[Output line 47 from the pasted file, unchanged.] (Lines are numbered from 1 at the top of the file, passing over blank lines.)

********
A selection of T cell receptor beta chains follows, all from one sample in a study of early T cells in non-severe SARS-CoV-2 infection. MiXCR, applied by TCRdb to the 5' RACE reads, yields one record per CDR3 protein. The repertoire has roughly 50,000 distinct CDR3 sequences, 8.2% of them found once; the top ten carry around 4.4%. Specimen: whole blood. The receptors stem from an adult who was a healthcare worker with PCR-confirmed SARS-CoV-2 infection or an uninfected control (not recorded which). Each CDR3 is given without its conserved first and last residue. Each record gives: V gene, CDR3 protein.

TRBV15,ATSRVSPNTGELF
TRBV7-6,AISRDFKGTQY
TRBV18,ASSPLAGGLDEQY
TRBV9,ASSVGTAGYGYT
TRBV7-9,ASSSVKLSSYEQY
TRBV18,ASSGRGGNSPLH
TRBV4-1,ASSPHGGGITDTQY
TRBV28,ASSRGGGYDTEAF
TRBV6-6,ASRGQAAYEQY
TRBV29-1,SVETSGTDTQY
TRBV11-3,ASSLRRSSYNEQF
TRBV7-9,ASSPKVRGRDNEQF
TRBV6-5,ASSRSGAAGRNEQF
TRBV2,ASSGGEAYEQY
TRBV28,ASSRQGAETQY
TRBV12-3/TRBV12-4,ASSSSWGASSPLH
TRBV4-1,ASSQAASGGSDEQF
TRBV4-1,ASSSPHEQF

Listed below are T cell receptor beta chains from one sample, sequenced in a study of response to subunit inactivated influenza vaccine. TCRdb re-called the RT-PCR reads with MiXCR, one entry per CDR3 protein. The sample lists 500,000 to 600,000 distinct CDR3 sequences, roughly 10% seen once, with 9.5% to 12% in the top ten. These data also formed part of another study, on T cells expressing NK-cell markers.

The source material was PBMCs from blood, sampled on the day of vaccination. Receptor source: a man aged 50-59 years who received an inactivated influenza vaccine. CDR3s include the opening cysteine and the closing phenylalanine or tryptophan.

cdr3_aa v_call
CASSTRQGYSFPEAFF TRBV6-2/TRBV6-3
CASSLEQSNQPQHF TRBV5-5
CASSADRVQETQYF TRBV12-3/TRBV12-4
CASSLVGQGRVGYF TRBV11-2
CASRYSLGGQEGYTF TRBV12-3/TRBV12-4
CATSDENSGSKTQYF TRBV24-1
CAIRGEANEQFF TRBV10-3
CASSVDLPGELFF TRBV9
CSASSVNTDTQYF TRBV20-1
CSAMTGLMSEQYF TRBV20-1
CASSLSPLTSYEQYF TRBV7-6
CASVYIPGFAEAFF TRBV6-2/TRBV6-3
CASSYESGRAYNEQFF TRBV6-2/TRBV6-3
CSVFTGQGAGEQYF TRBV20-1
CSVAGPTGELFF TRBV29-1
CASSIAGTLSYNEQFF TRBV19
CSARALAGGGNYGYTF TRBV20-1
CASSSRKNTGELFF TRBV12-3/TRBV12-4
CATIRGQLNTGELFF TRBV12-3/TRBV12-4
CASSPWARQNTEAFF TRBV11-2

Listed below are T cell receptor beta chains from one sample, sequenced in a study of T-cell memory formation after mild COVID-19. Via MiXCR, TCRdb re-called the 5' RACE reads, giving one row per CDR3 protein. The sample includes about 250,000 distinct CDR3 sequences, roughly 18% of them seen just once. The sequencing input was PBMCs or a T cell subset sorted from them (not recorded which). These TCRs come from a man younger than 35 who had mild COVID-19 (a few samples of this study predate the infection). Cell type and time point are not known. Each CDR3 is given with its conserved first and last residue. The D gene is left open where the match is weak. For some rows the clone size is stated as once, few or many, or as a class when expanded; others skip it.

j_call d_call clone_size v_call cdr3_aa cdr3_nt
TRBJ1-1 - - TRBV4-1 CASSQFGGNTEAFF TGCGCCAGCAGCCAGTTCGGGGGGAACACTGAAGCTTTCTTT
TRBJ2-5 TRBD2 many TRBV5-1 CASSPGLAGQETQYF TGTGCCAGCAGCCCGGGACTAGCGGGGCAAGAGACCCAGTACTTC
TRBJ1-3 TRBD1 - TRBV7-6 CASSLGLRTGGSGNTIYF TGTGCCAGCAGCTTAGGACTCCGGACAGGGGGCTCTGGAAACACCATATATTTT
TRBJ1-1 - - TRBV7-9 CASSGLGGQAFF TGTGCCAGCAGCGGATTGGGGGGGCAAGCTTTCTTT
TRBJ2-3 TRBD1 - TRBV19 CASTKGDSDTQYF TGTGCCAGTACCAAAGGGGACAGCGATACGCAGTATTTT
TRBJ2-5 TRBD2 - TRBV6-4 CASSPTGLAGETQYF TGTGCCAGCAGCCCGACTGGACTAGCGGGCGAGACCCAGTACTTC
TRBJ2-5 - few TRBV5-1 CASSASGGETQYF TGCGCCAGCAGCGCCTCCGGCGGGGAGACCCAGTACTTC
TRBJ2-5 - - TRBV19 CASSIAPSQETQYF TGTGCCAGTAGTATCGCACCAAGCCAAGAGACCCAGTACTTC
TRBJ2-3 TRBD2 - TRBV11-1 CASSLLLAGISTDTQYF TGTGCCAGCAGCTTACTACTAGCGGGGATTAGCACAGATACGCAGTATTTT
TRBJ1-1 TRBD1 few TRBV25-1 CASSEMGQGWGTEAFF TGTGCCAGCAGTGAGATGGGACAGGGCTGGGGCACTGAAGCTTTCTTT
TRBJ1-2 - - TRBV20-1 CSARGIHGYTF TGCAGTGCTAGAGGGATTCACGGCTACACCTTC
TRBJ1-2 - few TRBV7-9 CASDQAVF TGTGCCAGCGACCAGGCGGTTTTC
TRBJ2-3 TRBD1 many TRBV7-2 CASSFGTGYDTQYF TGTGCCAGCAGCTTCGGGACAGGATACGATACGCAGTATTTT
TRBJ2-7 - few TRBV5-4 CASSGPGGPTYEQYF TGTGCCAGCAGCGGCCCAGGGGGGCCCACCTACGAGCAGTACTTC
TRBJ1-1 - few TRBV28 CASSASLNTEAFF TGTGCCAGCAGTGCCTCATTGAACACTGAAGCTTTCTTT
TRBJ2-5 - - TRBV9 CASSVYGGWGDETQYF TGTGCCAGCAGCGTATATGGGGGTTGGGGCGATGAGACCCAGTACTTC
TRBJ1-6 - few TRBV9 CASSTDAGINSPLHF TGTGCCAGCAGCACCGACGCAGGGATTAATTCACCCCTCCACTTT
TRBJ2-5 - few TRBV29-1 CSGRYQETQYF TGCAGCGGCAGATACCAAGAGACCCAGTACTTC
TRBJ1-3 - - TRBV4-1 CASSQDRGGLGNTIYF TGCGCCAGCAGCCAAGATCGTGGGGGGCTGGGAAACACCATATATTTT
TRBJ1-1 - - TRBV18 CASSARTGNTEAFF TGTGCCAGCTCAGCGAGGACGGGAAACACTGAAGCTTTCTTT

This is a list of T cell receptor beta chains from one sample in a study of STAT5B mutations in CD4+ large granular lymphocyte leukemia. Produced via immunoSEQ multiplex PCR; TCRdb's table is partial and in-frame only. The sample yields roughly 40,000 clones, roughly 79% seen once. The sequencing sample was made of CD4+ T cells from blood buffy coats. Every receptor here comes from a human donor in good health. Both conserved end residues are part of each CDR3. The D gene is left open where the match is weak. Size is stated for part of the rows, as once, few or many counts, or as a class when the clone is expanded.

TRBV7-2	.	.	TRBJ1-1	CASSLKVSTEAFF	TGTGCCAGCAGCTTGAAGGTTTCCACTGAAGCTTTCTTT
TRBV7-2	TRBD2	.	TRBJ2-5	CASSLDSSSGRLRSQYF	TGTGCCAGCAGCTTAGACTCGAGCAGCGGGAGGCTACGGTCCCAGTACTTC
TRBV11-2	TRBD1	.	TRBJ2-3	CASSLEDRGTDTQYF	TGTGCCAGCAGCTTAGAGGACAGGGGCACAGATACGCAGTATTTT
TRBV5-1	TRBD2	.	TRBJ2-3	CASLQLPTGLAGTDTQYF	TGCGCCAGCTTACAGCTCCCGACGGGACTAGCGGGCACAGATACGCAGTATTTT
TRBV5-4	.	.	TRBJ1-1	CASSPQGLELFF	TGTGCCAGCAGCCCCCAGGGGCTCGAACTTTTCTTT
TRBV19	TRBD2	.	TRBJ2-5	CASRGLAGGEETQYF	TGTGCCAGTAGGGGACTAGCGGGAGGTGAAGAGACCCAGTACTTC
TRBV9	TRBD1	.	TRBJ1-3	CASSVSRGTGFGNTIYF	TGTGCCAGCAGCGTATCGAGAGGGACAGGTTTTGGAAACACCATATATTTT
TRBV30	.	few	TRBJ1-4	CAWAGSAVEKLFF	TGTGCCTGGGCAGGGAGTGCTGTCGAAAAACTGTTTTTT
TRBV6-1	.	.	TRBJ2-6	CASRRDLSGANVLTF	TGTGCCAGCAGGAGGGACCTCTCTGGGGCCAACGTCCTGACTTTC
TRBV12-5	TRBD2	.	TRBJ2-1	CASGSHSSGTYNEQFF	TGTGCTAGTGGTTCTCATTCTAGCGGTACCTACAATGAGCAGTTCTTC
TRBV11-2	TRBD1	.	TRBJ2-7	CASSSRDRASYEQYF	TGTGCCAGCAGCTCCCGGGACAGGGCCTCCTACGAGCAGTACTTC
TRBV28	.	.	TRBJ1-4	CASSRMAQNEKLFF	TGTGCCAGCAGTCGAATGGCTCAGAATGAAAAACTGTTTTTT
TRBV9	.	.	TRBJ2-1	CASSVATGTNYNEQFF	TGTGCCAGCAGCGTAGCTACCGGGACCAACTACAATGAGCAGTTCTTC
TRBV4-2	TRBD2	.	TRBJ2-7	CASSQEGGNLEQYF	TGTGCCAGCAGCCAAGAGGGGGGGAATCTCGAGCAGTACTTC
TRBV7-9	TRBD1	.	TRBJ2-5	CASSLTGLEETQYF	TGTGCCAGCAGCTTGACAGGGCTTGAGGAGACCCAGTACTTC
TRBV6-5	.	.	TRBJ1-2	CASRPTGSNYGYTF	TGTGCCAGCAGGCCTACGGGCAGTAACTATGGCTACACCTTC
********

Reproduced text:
TRBJ1-3 TRBD1 - TRBV7-6 CASSLGLRTGGSGNTIYF TGTGCCAGCAGCTTAGGACTCCGGACAGGGGGCTCTGGAAACACCATATATTTT